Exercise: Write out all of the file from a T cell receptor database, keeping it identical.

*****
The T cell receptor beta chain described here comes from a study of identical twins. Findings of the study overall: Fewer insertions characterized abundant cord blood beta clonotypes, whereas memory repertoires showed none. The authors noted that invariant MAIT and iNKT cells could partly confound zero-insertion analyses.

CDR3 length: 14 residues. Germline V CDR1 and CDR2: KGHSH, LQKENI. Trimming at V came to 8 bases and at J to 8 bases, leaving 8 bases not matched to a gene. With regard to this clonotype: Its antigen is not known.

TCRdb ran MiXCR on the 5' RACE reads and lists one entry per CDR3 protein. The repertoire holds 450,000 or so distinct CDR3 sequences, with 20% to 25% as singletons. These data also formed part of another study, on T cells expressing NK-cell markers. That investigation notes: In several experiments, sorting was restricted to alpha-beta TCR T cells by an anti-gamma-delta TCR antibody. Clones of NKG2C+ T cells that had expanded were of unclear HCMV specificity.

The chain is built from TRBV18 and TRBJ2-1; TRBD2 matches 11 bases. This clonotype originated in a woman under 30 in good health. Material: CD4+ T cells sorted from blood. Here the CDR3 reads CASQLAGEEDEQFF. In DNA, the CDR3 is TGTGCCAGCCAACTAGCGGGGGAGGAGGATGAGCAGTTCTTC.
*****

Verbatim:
The T cell receptor beta chain described here comes from a study of identical twins. Findings of the study overall: Fewer insertions characterized abundant cord blood beta clonotypes, whereas memory repertoires showed none. The authors noted that invariant MAIT and iNKT cells could partly confound zero-insertion analyses.

CDR3 length: 14 residues. Germline V CDR1 and CDR2: KGHSH, LQKENI. Trimming at V came to 8 bases and at J to 8 bases, leaving 8 bases not matched to a gene. With regard to this clonotype: Its antigen is not known.

TCRdb ran MiXCR on the 5' RACE reads and lists one entry per CDR3 protein. The repertoire holds 450,000 or so distinct CDR3 sequences, with 20% to 25% as singletons. These data also formed part of another study, on T cells expressing NK-cell markers. That investigation notes: In several experiments, sorting was restricted to alpha-beta TCR T cells by an anti-gamma-delta TCR antibody. Clones of NKG2C+ T cells that had expanded were of unclear HCMV specificity.

The chain is built from TRBV18 and TRBJ2-1; TRBD2 matches 11 bases. This clonotype originated in a woman under 30 in good health. Material: CD4+ T cells sorted from blood. Here the CDR3 reads CASQLAGEEDEQFF. In DNA, the CDR3 is TGTGCCAGCCAACTAGCGGGGGAGGAGGATGAGCAGTTCTTC.